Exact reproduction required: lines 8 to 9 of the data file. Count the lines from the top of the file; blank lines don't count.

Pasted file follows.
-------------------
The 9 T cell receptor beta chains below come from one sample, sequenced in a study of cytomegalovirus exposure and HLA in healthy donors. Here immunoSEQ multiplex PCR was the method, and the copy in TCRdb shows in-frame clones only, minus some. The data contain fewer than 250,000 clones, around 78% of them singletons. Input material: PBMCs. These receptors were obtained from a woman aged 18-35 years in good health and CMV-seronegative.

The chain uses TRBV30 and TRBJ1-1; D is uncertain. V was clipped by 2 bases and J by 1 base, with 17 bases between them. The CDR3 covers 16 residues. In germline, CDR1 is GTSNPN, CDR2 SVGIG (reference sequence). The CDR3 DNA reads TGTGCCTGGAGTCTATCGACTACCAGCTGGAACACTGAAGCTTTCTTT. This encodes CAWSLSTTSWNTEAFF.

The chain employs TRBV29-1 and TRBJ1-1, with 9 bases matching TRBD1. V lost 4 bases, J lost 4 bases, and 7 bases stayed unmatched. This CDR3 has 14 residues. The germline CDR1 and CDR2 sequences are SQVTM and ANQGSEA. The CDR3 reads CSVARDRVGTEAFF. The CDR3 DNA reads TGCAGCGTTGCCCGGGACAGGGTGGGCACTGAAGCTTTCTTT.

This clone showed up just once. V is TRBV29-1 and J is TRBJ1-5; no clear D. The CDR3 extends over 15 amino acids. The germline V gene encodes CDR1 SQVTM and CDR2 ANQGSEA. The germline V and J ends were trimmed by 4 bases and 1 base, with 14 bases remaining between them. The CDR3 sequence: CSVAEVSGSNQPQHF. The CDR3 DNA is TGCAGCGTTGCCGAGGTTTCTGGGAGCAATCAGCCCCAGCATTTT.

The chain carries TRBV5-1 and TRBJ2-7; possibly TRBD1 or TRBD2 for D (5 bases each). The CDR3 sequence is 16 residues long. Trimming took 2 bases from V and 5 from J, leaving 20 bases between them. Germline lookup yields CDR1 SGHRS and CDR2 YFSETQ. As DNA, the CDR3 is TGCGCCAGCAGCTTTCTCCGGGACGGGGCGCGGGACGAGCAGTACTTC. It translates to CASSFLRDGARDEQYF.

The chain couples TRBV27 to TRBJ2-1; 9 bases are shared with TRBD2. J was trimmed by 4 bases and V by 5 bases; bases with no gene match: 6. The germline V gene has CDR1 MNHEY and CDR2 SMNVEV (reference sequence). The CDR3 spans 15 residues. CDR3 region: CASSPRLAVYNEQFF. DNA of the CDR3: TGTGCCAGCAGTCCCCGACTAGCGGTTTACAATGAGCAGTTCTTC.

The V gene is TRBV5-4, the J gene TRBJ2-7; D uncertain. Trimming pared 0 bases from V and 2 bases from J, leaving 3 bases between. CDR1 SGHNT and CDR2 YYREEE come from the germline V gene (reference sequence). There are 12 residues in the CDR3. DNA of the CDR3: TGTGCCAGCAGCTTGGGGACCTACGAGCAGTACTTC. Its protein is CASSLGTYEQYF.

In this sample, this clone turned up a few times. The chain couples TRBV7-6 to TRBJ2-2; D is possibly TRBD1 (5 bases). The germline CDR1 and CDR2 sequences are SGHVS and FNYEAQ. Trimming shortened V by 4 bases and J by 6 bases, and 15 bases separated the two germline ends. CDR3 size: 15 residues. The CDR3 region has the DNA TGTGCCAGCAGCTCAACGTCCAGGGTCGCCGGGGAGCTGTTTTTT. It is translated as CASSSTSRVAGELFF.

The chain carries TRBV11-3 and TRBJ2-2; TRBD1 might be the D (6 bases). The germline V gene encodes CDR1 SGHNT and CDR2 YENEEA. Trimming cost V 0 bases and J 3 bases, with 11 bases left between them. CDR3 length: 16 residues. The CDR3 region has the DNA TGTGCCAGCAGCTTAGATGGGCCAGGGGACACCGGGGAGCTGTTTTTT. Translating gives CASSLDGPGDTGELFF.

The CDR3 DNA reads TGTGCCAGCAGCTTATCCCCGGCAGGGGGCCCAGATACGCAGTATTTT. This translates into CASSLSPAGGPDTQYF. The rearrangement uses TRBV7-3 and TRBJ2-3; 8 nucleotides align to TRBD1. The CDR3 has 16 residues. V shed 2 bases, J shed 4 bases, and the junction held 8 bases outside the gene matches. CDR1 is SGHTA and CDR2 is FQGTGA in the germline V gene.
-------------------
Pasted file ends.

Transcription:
In this sample, this clone turned up a few times. The chain couples TRBV7-6 to TRBJ2-2; D is possibly TRBD1 (5 bases). The germline CDR1 and CDR2 sequences are SGHVS and FNYEAQ. Trimming shortened V by 4 bases and J by 6 bases, and 15 bases separated the two germline ends. CDR3 size: 15 residues. The CDR3 region has the DNA TGTGCCAGCAGCTCAACGTCCAGGGTCGCCGGGGAGCTGTTTTTT. It is translated as CASSSTSRVAGELFF.

The chain carries TRBV11-3 and TRBJ2-2; TRBD1 might be the D (6 bases). The germline V gene encodes CDR1 SGHNT and CDR2 YENEEA. Trimming cost V 0 bases and J 3 bases, with 11 bases left between them. CDR3 length: 16 residues. The CDR3 region has the DNA TGTGCCAGCAGCTTAGATGGGCCAGGGGACACCGGGGAGCTGTTTTTT. Translating gives CASSLDGPGDTGELFF.